Significant strides have been made in the last 15 years to uncover the cause of preeclampsia. To date, the most likely mechanism of preeclampsia is believed to be due to placental ischemia following placental release of antiangiogenic factors into the circulation. In normal pregnancy, invasion of uterine arteries transforms cytotrophoblasts from an epithelial to an endothelial phenotype. This process is called pseudovasculogenesis (Figure 27.1). The remodeling is meant to increase the supply of oxygen and nutrients to the fetus. This is achieved by the cytotrophoblasts’ upregulated expression of molecules that are important to uterine inversion such as those from the vascular endothelial growth factor (VEGF) family (eg, VEGF-A, VEGF-C, and placental growth factor [PlGF]). The end result is cytotrophoblastic invasion of the uterine wall and replacement of the highly resistant uterine spiral arteries and arterioles with a low resistance vascular system. In preeclampsia, this process is thought to be defective (probably secondary to altered immunologic response at the fetal-maternal interface) and leads to ischemia. As a result, there is an excessive production of soluble Flt1 (sFlt-1) that binds in the blood to both the VEGF and PlGF. The state of high sFlt-1 and low VEGF/PlGF contributes to the development of hypertension.18,19,20,21,22

Several factors have been identified as predisposing to the development of preeclampsia and may be present prior to conception (Table 27.3) or may appear during pregnancy (Table 27.4).23 Clear racial differences can be noted in the United States in regard to the incidence and level of severity of preeclampsia.
African American women have a higher incidence of preeclampsia than Caucasian women and a threefold higher rate of maternal fatality. Disparities in access to health care combined with differences in comorbid conditions may be to blame for this stark difference.24


Clinical Presentation

Eclampsia is the occurrence of seizures or coma (not attributable to any other cause) in a woman with preeclampsia. It can occur during the antepartum period, during delivery, or in the postpartum period. More than 90% of cases occur at 28 weeks gestation or later. Up to 44% of cases of eclampsia take place in the postpartum period.25

Eclampsia is associated with multiorgan dysfunction. Factors determining the degree of dysfunction include a delay in the treatment of preeclampsia and the presence of complicating obstetric and medical factors. Prior to seizure development, the most common signs and symptoms are severe features such as elevated blood pressure, headache, visual changes, right upper
quadrant pain, and epigastric pain. However, some cases present without warning signs or symptoms. A small proportion of cases will occur despite normal blood pressure, but such cases will show other features of preeclampsia (proteinuria, elevated liver enzymes, etc). In one study, there were no preceding symptoms in 25% of women with eclampsia. Out of 20,000 patients, 21% experienced postpartum eclampsia.26 The seizures are usually generalized tonic-clonic in nature, lasting 60 to 90 seconds and followed by a postictal phase.10,27 Laboratory findings also vary. Serum uric acid and creatinine are usually elevated, and creatinine clearance is reduced. Hemoconcentration, reflected by an increased hematocrit and reduced plasma volume, is common as liver enzymes are found in 11% to 74% of eclamptic patients. HELLP (hemolysis, elevated liver enzymes, and low platelets) syndrome complicates approximately 10% of eclampsia and usually occurs in longstanding disease and in patients with medical complications.24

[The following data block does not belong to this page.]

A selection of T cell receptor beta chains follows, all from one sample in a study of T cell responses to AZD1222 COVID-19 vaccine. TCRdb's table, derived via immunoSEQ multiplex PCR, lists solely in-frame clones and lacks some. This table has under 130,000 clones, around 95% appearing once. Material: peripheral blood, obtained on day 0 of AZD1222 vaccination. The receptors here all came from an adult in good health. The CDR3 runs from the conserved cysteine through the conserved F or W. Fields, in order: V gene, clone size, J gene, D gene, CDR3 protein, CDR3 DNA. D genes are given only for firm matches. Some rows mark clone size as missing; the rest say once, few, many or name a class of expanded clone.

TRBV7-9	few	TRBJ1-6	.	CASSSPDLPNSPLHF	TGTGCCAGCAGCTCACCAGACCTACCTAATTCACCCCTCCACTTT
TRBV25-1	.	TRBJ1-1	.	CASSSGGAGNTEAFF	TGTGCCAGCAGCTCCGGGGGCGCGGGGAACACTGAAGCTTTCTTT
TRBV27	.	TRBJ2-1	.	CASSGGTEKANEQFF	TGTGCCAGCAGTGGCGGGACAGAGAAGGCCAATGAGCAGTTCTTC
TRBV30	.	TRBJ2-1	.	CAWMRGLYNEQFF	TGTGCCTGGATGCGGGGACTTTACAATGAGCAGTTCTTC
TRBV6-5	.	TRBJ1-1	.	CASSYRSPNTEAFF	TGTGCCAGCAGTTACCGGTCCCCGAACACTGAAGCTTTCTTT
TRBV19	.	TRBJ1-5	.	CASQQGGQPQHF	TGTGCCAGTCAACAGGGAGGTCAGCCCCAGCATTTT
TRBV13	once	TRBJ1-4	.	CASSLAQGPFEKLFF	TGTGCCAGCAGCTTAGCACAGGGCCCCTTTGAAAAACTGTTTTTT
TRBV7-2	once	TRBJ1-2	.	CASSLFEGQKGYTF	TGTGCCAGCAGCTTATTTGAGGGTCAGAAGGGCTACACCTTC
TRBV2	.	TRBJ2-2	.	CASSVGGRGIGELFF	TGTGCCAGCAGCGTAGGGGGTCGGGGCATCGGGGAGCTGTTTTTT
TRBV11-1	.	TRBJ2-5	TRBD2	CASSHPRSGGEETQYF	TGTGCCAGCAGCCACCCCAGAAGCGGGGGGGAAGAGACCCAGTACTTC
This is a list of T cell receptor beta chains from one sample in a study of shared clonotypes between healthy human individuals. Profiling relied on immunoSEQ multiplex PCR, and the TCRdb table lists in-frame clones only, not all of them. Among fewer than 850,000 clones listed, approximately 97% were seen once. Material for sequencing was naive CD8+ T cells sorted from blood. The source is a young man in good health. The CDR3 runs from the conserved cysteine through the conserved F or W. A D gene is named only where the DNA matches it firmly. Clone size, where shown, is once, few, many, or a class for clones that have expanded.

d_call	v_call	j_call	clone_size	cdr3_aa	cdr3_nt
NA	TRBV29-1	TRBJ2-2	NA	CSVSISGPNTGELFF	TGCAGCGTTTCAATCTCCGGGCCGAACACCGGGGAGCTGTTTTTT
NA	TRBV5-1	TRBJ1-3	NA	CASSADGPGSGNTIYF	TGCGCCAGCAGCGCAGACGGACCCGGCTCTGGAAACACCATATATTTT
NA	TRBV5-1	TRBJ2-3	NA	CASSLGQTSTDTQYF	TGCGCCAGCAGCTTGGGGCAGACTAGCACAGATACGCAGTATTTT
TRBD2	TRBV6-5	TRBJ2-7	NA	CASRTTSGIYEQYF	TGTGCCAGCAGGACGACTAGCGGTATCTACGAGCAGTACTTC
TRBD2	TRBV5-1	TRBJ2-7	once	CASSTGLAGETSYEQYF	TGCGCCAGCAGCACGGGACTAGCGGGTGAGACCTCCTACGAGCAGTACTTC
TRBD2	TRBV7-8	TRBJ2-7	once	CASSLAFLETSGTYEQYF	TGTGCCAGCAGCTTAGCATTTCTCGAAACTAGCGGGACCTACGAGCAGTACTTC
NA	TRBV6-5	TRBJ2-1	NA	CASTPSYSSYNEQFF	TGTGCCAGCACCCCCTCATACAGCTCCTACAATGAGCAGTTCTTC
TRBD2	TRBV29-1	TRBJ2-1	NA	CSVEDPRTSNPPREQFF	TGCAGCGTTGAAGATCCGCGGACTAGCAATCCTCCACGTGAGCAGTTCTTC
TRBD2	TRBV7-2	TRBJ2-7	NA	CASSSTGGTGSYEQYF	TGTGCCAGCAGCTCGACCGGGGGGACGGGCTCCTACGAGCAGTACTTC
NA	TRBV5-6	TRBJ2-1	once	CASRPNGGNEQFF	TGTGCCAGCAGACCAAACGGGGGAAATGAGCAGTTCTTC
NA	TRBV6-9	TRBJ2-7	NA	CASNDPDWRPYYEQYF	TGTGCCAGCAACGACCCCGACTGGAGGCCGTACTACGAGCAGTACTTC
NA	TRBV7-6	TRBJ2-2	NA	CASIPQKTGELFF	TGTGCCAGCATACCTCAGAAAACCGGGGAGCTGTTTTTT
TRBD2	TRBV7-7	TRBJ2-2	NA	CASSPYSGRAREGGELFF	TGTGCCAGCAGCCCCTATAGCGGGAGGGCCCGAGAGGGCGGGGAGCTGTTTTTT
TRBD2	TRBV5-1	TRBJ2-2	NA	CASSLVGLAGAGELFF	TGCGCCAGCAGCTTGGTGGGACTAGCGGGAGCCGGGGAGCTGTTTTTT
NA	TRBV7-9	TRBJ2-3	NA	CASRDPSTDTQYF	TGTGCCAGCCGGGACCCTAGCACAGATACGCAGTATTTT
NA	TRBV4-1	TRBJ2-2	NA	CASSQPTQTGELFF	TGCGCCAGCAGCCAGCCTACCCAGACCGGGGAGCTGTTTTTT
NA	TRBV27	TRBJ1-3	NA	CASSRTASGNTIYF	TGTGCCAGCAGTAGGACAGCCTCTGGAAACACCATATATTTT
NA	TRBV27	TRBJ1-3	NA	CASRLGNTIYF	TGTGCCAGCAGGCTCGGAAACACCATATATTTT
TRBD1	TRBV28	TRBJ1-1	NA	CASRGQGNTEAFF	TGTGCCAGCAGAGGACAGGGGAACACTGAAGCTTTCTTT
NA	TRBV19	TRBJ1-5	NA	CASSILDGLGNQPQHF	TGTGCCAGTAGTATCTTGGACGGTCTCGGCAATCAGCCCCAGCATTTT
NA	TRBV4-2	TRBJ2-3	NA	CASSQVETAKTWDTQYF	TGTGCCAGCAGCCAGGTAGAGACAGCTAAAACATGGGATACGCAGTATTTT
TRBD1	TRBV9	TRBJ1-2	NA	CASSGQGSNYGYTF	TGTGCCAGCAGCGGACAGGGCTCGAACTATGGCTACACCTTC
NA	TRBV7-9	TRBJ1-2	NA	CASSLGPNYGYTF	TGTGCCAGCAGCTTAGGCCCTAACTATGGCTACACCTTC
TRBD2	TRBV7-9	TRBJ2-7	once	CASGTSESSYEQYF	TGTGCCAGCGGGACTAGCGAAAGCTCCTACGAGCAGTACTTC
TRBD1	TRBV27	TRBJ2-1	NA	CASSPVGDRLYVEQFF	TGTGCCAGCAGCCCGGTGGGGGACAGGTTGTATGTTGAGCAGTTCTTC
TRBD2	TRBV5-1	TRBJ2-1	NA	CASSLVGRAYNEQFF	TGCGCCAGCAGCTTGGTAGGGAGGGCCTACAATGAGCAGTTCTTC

According to the World Health Organization, there is a reported increase in eclampsia from 0.1% to 0.8% in developed countries. This contrasts from the incidence of eclampsia in Western countries of 4 to 5 per 10,000 pregnancies.28 Other sources report the rate of eclampsia in high-income countries from 1.6 to 10 out of 10,000 deliveries with a case fatality rate of 1% and low-income countries with eclampsia rates from 91 to 157 out of 10,000 deliveries and a case fatality rate from 6.7% to 7.5%.Unfortunately, the factors responsible from improvements in eclampsia rates in high-income countries have not translated into low-income countries.29


The mechanisms responsible for the development of eclamptic seizures is not well understood.

Why some women with symptoms of preeclampsia develop convulsions or coma while others do not is unknown. There is evidence that elevated blood pressure can cause a disruption in the autoregulatory function of the cerebral circulatory system, resulting in either hypoperfusion or
hyperperfusion of the brain, endothelial dysfunction, and edema.30 Several mechanisms have been suggested as predisposing factors to the development of eclampsia:

  • Cerebral vasospasm;

  • Cerebral hemorrhage;

  • Cerebral ischemia;

  • Cerebral edema;

  • Hypertensive encephalopathy; and

  • Metabolic encephalopathy.

Clinical Assessment